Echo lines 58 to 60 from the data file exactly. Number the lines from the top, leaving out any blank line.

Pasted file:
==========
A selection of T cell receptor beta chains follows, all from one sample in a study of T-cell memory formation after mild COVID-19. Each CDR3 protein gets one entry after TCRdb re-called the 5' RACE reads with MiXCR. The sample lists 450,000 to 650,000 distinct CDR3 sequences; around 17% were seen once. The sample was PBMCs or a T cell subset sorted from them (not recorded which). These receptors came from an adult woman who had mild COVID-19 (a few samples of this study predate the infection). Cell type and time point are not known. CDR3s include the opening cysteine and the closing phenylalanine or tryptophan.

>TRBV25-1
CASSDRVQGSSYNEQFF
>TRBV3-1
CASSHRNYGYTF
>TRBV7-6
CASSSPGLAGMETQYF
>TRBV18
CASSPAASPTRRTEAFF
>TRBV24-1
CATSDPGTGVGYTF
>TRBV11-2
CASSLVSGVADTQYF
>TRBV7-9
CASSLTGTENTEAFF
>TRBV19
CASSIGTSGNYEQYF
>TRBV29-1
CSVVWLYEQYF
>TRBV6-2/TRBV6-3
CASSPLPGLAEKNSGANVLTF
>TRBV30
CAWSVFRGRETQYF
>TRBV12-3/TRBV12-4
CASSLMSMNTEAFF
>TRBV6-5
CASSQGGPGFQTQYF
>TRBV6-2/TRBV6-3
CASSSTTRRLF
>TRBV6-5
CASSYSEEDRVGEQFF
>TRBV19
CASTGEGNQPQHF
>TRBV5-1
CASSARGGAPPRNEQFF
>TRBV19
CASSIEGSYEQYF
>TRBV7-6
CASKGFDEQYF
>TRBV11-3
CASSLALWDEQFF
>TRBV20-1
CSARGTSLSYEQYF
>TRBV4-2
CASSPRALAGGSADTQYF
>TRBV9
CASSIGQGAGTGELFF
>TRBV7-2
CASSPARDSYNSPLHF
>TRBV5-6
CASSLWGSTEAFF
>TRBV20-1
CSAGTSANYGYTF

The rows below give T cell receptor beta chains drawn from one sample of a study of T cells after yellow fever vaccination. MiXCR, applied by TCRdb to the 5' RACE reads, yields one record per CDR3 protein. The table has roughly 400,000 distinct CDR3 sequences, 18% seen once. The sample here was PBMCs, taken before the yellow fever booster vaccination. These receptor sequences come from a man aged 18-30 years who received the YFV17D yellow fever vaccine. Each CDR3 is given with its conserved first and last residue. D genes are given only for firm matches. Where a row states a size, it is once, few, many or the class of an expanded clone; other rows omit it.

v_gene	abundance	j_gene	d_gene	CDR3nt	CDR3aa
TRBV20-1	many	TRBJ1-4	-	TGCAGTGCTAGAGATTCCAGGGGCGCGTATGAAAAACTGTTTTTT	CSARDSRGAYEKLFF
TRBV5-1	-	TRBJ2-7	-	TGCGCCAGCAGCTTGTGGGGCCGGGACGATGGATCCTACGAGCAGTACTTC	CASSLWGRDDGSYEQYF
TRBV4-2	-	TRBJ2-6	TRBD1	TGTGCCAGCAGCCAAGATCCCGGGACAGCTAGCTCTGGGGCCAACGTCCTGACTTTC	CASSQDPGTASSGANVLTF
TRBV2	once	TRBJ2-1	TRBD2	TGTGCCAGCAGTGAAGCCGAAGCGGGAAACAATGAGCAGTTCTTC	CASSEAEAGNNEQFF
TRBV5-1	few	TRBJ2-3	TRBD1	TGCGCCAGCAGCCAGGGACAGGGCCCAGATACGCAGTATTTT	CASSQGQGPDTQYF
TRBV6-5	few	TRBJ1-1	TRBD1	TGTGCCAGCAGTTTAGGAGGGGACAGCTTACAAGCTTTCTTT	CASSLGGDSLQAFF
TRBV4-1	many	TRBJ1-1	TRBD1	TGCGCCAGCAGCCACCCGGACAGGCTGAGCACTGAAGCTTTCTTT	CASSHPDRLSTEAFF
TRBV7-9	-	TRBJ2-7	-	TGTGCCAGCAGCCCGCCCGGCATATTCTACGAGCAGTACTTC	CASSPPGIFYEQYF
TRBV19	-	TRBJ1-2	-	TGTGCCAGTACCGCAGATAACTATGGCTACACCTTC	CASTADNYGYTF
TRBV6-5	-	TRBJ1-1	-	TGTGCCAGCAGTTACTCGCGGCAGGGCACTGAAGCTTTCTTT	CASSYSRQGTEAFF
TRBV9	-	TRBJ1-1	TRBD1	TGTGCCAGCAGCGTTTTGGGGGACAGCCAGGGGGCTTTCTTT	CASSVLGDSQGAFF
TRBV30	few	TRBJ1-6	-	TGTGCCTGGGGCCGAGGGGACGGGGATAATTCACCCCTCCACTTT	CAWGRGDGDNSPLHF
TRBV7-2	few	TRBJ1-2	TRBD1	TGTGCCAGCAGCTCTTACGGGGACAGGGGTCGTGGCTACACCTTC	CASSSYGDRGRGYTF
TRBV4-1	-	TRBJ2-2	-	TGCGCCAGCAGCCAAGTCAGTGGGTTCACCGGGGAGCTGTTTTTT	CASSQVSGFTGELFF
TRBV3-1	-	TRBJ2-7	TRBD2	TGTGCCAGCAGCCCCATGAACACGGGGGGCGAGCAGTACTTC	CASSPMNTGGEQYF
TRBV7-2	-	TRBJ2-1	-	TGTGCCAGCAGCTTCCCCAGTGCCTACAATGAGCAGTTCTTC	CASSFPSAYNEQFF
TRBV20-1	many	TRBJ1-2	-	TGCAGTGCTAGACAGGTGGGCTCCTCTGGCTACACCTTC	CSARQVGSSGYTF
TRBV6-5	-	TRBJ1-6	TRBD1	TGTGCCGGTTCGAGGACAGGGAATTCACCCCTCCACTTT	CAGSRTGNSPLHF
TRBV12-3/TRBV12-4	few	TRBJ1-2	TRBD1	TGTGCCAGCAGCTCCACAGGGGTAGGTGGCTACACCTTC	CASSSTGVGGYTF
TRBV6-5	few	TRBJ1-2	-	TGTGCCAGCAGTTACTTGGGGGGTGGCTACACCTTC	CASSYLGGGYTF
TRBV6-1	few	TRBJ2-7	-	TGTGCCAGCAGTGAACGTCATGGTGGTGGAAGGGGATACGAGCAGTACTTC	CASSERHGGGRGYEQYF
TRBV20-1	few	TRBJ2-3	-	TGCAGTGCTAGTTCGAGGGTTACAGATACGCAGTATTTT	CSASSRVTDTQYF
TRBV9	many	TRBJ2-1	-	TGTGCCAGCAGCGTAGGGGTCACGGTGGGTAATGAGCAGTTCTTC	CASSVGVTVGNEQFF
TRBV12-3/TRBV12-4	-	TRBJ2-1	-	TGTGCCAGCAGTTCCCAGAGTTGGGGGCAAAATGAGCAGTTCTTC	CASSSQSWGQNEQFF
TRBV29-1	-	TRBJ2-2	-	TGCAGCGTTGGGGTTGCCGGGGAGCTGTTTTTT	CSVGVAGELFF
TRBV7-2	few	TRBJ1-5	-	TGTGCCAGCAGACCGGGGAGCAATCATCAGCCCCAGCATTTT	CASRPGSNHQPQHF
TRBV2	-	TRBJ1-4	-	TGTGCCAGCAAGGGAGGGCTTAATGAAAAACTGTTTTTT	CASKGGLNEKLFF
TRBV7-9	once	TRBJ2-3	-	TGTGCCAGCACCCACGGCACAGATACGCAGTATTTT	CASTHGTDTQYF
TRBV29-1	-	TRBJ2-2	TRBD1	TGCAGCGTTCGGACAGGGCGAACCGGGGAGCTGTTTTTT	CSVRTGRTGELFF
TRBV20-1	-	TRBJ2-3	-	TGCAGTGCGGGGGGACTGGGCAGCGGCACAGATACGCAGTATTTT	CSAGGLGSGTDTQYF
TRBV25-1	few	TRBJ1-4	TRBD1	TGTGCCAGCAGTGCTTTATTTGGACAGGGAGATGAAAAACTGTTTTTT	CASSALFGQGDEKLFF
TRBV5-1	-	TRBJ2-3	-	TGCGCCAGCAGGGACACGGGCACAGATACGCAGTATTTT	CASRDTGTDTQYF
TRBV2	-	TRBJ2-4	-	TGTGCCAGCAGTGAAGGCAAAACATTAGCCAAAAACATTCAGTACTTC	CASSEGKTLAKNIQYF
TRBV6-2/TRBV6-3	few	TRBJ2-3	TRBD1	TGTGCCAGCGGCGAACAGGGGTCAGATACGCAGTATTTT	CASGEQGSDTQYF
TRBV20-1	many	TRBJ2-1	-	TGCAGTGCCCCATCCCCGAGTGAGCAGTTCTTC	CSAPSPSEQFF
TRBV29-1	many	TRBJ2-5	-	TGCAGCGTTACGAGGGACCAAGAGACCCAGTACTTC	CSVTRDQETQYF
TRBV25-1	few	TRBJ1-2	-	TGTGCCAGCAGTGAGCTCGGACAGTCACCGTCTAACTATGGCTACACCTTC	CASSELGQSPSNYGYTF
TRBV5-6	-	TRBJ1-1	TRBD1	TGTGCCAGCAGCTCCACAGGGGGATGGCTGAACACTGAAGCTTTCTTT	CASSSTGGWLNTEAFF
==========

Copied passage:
TRBV4-2	-	TRBJ2-6	TRBD1	TGTGCCAGCAGCCAAGATCCCGGGACAGCTAGCTCTGGGGCCAACGTCCTGACTTTC	CASSQDPGTASSGANVLTF
TRBV2	once	TRBJ2-1	TRBD2	TGTGCCAGCAGTGAAGCCGAAGCGGGAAACAATGAGCAGTTCTTC	CASSEAEAGNNEQFF
TRBV5-1	few	TRBJ2-3	TRBD1	TGCGCCAGCAGCCAGGGACAGGGCCCAGATACGCAGTATTTT	CASSQGQGPDTQYF